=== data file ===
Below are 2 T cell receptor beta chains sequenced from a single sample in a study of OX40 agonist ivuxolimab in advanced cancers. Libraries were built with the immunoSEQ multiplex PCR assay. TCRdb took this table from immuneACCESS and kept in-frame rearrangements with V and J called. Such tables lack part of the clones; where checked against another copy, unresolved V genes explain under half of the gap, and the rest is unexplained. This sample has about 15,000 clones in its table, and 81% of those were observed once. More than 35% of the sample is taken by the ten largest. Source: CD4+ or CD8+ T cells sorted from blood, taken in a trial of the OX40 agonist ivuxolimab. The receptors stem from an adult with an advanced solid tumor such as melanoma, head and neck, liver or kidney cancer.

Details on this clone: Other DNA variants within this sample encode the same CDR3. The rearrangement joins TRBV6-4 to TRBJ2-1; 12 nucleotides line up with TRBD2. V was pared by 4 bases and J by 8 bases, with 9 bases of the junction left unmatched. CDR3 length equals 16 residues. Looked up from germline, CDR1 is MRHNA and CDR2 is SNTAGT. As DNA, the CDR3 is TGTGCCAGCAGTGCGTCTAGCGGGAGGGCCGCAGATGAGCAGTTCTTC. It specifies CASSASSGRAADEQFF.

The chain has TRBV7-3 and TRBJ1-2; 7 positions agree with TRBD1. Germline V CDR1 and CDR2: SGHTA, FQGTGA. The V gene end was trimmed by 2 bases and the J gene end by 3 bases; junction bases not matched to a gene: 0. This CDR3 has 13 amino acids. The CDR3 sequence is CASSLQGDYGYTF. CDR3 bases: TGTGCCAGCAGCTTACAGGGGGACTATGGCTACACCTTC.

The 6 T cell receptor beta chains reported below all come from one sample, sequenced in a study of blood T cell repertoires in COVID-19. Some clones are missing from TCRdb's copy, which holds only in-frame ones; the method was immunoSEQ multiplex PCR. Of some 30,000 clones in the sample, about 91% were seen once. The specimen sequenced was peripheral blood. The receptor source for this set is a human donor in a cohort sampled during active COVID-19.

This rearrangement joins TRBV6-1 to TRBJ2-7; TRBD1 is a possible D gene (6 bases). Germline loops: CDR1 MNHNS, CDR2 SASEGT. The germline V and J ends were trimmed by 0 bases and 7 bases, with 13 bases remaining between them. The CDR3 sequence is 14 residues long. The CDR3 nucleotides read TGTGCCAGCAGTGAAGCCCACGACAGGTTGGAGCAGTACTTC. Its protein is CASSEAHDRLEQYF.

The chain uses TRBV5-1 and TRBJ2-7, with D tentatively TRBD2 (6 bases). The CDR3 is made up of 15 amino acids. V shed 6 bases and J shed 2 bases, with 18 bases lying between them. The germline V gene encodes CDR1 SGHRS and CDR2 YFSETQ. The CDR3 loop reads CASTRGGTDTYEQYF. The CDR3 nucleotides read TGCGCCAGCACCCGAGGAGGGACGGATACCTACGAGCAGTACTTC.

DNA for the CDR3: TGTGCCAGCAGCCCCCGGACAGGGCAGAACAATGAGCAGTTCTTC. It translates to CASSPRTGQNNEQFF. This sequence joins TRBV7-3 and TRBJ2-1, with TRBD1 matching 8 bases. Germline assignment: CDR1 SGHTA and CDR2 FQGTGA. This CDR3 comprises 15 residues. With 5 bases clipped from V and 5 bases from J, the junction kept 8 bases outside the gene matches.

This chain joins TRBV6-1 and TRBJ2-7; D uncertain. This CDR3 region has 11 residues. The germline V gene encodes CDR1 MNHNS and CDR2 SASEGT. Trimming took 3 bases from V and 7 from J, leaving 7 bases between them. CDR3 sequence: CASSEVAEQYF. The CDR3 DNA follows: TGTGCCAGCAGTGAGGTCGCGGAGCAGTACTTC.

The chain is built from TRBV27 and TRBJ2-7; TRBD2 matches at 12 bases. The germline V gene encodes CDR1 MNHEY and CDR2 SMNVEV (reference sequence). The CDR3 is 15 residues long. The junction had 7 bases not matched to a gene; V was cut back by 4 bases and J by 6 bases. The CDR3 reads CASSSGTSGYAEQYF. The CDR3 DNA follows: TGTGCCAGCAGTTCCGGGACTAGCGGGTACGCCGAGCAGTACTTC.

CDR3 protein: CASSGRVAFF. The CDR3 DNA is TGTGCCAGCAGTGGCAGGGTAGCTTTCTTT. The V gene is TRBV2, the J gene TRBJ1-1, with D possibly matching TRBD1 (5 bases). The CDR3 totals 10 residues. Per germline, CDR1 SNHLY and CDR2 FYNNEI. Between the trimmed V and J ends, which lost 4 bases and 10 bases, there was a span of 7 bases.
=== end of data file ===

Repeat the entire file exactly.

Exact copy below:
Below are 2 T cell receptor beta chains sequenced from a single sample in a study of OX40 agonist ivuxolimab in advanced cancers. Libraries were built with the immunoSEQ multiplex PCR assay. TCRdb took this table from immuneACCESS and kept in-frame rearrangements with V and J called. Such tables lack part of the clones; where checked against another copy, unresolved V genes explain under half of the gap, and the rest is unexplained. This sample has about 15,000 clones in its table, and 81% of those were observed once. More than 35% of the sample is taken by the ten largest. Source: CD4+ or CD8+ T cells sorted from blood, taken in a trial of the OX40 agonist ivuxolimab. The receptors stem from an adult with an advanced solid tumor such as melanoma, head and neck, liver or kidney cancer.

Details on this clone: Other DNA variants within this sample encode the same CDR3. The rearrangement joins TRBV6-4 to TRBJ2-1; 12 nucleotides line up with TRBD2. V was pared by 4 bases and J by 8 bases, with 9 bases of the junction left unmatched. CDR3 length equals 16 residues. Looked up from germline, CDR1 is MRHNA and CDR2 is SNTAGT. As DNA, the CDR3 is TGTGCCAGCAGTGCGTCTAGCGGGAGGGCCGCAGATGAGCAGTTCTTC. It specifies CASSASSGRAADEQFF.

The chain has TRBV7-3 and TRBJ1-2; 7 positions agree with TRBD1. Germline V CDR1 and CDR2: SGHTA, FQGTGA. The V gene end was trimmed by 2 bases and the J gene end by 3 bases; junction bases not matched to a gene: 0. This CDR3 has 13 amino acids. The CDR3 sequence is CASSLQGDYGYTF. CDR3 bases: TGTGCCAGCAGCTTACAGGGGGACTATGGCTACACCTTC.

The 6 T cell receptor beta chains reported below all come from one sample, sequenced in a study of blood T cell repertoires in COVID-19. Some clones are missing from TCRdb's copy, which holds only in-frame ones; the method was immunoSEQ multiplex PCR. Of some 30,000 clones in the sample, about 91% were seen once. The specimen sequenced was peripheral blood. The receptor source for this set is a human donor in a cohort sampled during active COVID-19.

This rearrangement joins TRBV6-1 to TRBJ2-7; TRBD1 is a possible D gene (6 bases). Germline loops: CDR1 MNHNS, CDR2 SASEGT. The germline V and J ends were trimmed by 0 bases and 7 bases, with 13 bases remaining between them. The CDR3 sequence is 14 residues long. The CDR3 nucleotides read TGTGCCAGCAGTGAAGCCCACGACAGGTTGGAGCAGTACTTC. Its protein is CASSEAHDRLEQYF.

The chain uses TRBV5-1 and TRBJ2-7, with D tentatively TRBD2 (6 bases). The CDR3 is made up of 15 amino acids. V shed 6 bases and J shed 2 bases, with 18 bases lying between them. The germline V gene encodes CDR1 SGHRS and CDR2 YFSETQ. The CDR3 loop reads CASTRGGTDTYEQYF. The CDR3 nucleotides read TGCGCCAGCACCCGAGGAGGGACGGATACCTACGAGCAGTACTTC.

DNA for the CDR3: TGTGCCAGCAGCCCCCGGACAGGGCAGAACAATGAGCAGTTCTTC. It translates to CASSPRTGQNNEQFF. This sequence joins TRBV7-3 and TRBJ2-1, with TRBD1 matching 8 bases. Germline assignment: CDR1 SGHTA and CDR2 FQGTGA. This CDR3 comprises 15 residues. With 5 bases clipped from V and 5 bases from J, the junction kept 8 bases outside the gene matches.

This chain joins TRBV6-1 and TRBJ2-7; D uncertain. This CDR3 region has 11 residues. The germline V gene encodes CDR1 MNHNS and CDR2 SASEGT. Trimming took 3 bases from V and 7 from J, leaving 7 bases between them. CDR3 sequence: CASSEVAEQYF. The CDR3 DNA follows: TGTGCCAGCAGTGAGGTCGCGGAGCAGTACTTC.

The chain is built from TRBV27 and TRBJ2-7; TRBD2 matches at 12 bases. The germline V gene encodes CDR1 MNHEY and CDR2 SMNVEV (reference sequence). The CDR3 is 15 residues long. The junction had 7 bases not matched to a gene; V was cut back by 4 bases and J by 6 bases. The CDR3 reads CASSSGTSGYAEQYF. The CDR3 DNA follows: TGTGCCAGCAGTTCCGGGACTAGCGGGTACGCCGAGCAGTACTTC.

CDR3 protein: CASSGRVAFF. The CDR3 DNA is TGTGCCAGCAGTGGCAGGGTAGCTTTCTTT. The V gene is TRBV2, the J gene TRBJ1-1, with D possibly matching TRBD1 (5 bases). The CDR3 totals 10 residues. Per germline, CDR1 SNHLY and CDR2 FYNNEI. Between the trimmed V and J ends, which lost 4 bases and 10 bases, there was a span of 7 bases.